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Warning: These Beads May Be Dangerous to ......
Your Pocketbook.

I have an increasingly bad feeling about many of the mala-power-energy-Buddha-prayer-Zen beads out there.
I had expressed doubts about them earlier, but am now more concerned.

In my first story on these beads I concentrated on different traditions of the healing powers of stones. Later, I visited the jewelers' sites with whom we are affiliated. Some sold these beads and some beads looked suspicious.

You can't really tell from a picture, but the "crystal" beads on one site, at least, had very straight perforations. Neither had an email contact.

Turquoise, jade and red quartz are plastic and glass, plastic and glass, and plastic and glass.

This "crystal" is a soft plastic. The beads are lustered and don't scan well.

Packaging of "Turquoise Healing Beads." Selected Trading Corp, Miami. Made in China.

Another offending label. Made in China; no company name.


Kat Kanata of http://beadincircle.hypermart.netemailed me about the healing power of stones. She makes and sells genuine stone and other mala beads and I asked her if she had come across any fakes. She said she was seeing a lot of plastic ones.

On my next trip to the local dollar store (where I have buying these) I picked up a new group with nifty self-closing plastic bags (above). When I opened the first one for this story (the crystal above) it was immediately clear that it was plastic. Were they all plastic?

I decided to make the supreme sacrifice. I took a mala bracelet into the lab (technically The Horace C. Beck Experimental and Analytical Bead Laboratory, formerly my darkroom and before that a kitchenette) and untied it.

I chose a bead from the "rose quartz" group. I gave it a hot point test, a burning test, a look under the microscope and a specific gravity test. It is glass, coated with paint for the color. The specific gravity was 2.66.

It may have a little lead, not uncommon for Chinese beads. However, it did not fluoresce under a UV light, ruling out a little lead.

But, then I took a look at the end bead, formed from two beads. They both had mold seams. Although larger than the glass bead, the round one is much lighter; it even floats in water. (Specific gravity <1.00). These two are plastic

Mala beads have become a real phenomenon, but how many fakes are being sold out there? I wouldn't expect to find real gem beads in our dollar store, but I saw an ABC News clip the other day with girls in a boutique choosing the brand at above right.

Another recent AP dispatch, Power beads are popular fashion statement, datelined Waterbury Connecticut and run in our local paper on 10 December 1999 said that Madonna and Courtney Love popularized the trend. Again, they are claimed to be stones. Do the divas know the difference?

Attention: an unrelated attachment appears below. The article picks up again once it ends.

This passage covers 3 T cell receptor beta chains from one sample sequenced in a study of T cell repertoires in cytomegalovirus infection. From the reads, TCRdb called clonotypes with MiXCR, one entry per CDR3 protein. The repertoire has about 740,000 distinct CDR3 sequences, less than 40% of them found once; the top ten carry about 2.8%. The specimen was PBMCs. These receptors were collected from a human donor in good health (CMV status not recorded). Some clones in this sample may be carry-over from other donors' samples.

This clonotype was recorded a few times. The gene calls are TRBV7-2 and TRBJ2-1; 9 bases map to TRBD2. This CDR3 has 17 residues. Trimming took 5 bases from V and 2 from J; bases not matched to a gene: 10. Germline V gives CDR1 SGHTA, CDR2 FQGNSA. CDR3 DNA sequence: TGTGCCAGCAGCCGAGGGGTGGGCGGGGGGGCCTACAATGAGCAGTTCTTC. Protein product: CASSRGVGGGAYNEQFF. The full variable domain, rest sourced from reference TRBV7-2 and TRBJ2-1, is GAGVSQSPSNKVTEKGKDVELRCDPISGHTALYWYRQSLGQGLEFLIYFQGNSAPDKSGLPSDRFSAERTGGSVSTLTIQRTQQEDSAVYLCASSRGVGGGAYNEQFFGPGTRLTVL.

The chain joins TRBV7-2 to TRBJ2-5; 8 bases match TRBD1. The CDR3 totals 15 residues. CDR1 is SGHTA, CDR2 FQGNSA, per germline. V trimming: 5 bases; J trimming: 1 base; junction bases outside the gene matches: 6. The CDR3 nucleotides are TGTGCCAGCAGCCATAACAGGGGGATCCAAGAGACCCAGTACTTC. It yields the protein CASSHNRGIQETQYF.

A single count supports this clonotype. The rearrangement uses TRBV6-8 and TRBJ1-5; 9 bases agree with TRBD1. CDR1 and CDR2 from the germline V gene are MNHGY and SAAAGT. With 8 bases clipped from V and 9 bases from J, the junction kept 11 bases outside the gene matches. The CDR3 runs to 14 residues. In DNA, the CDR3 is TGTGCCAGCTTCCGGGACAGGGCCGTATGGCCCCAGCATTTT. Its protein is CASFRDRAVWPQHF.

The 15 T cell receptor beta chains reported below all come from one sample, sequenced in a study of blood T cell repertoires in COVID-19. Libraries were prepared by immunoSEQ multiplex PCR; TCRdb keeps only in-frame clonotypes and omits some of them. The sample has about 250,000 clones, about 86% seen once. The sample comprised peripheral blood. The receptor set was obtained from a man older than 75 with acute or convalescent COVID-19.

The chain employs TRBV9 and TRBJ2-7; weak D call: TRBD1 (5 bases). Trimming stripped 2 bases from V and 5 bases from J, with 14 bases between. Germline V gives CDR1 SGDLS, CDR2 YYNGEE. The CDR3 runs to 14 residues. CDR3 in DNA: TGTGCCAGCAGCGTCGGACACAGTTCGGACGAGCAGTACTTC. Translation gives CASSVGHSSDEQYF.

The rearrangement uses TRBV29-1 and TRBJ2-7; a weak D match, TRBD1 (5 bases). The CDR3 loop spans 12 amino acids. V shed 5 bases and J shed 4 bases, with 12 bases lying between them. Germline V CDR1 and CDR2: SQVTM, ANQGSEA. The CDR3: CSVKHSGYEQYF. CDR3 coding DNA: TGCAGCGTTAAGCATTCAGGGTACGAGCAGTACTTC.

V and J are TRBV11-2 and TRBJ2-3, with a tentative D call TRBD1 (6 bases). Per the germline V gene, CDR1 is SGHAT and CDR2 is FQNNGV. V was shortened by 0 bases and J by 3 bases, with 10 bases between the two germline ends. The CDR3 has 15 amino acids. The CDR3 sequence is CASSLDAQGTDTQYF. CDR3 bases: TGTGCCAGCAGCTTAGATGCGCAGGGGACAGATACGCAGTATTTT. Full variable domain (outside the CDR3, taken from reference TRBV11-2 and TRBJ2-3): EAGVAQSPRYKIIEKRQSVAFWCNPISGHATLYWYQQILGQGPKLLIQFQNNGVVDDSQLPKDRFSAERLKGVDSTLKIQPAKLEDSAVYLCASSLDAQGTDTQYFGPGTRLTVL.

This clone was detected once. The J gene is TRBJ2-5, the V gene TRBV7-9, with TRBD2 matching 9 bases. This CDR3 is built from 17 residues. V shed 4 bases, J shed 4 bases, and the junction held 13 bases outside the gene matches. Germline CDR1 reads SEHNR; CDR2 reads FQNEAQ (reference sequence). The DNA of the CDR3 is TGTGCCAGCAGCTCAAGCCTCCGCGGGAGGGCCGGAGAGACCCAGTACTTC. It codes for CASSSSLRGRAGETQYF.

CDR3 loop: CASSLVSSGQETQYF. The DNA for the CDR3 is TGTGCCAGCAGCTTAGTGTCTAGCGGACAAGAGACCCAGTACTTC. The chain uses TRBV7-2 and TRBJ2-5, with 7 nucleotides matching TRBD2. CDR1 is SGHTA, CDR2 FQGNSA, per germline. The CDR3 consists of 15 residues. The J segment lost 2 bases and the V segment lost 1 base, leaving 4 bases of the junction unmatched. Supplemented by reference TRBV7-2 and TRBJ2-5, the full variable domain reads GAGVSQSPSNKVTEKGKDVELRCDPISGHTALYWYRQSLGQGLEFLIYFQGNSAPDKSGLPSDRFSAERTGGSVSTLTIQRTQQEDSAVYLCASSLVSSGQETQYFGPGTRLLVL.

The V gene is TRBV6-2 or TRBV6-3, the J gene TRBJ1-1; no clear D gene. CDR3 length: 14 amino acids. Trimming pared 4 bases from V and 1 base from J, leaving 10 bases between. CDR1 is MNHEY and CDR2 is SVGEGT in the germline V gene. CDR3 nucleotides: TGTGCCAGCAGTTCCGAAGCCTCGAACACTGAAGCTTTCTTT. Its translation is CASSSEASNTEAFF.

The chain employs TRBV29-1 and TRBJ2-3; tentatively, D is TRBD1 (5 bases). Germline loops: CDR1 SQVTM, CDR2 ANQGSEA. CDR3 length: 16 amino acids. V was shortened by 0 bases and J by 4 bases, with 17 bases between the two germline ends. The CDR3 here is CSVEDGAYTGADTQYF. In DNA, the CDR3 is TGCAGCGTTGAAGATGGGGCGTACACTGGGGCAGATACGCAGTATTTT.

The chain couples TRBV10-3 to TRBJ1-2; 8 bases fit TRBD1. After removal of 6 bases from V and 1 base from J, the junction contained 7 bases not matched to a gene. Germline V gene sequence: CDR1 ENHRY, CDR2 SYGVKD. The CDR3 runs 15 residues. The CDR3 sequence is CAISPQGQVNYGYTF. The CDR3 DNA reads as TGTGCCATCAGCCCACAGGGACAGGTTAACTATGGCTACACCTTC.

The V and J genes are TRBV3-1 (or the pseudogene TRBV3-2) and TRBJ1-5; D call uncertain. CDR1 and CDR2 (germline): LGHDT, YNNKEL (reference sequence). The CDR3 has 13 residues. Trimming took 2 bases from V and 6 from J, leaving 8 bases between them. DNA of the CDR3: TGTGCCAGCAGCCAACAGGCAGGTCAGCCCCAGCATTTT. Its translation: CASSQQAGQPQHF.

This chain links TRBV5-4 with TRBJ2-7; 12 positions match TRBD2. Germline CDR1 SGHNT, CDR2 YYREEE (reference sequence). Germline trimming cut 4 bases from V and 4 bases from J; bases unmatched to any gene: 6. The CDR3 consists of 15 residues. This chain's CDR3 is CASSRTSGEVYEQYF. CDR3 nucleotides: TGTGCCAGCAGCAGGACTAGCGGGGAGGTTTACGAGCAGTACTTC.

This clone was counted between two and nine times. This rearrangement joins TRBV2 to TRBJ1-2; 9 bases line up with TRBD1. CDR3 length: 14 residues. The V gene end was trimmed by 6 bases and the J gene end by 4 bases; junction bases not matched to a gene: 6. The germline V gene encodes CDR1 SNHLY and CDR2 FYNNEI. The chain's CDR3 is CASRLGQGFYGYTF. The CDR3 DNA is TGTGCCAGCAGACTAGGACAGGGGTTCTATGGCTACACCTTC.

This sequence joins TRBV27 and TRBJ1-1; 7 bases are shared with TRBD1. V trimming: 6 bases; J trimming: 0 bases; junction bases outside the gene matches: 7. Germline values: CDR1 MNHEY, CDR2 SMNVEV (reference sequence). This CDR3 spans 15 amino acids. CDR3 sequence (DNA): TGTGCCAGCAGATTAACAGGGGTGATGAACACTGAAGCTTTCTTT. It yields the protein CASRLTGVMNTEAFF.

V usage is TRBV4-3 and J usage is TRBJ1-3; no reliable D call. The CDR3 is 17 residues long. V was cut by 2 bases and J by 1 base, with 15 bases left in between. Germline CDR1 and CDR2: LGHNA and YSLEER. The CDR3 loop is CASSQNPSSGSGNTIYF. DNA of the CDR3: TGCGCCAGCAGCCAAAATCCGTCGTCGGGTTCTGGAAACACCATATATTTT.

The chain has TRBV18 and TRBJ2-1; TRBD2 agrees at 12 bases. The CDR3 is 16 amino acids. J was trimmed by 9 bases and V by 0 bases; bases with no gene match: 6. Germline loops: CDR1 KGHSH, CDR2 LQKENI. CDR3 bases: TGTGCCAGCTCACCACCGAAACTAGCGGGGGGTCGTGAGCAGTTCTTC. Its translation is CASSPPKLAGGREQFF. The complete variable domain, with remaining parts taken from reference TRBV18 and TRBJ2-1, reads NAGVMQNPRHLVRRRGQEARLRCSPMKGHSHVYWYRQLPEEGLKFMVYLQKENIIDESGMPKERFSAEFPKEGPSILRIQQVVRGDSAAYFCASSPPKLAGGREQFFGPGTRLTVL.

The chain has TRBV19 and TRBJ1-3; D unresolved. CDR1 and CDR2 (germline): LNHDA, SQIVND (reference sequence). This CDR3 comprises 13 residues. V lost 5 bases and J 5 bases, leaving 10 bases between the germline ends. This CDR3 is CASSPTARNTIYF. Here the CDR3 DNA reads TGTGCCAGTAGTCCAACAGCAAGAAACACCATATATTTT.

How can you protect yourself?

Look toward a light through the perforation. Is it perfectly straight (you can also trail through it with a needle)? Stones are properly drilled from both sides and have joints in the center where the drills meet; glass and plastic will have straight channels.

Also take a good look at the ends of the beads
 If they are stone they will be the same color or pattern all the way through. These glass ones have flat, clear ends;
the rest of the bead is coated with paint.

The newest batch of these beads in my collection has two web site addresses: and The first one no longer exists. is the home of "Gabrielle Accessories." They currently list no bead of any sort.

I tried to send them an email, but nothing would go through. I filled out a request form,
but it, also, would not work. Here was my message:

      Dear Sirs,

      Your email link does not work.

      I have recently bought some of your "mala" or "power" bracelets.

      They are made of glass and plastic beads. However, they are not so marked.

      They are labeled "crystal," "jade," "turquoise," "red quartz," etc.

      Before I put a story on, I would like to give you a chance to comment on this apparent mislabeling.


      Peter Francis, Jr.

But, as I said, the form didn't work. It gets curiouser and curiouser.

The AP article quoted above listed prices of $12 to $14 dollars for these bracelets of around 21 glass and two plastic beads; I have seen prices as high as $15. I don't mind paying a buck (a dollar) for a short strand of Chinese glass beads, and if you mind paying these higher prices, so be it. Otherwise, Caveat Emptor!


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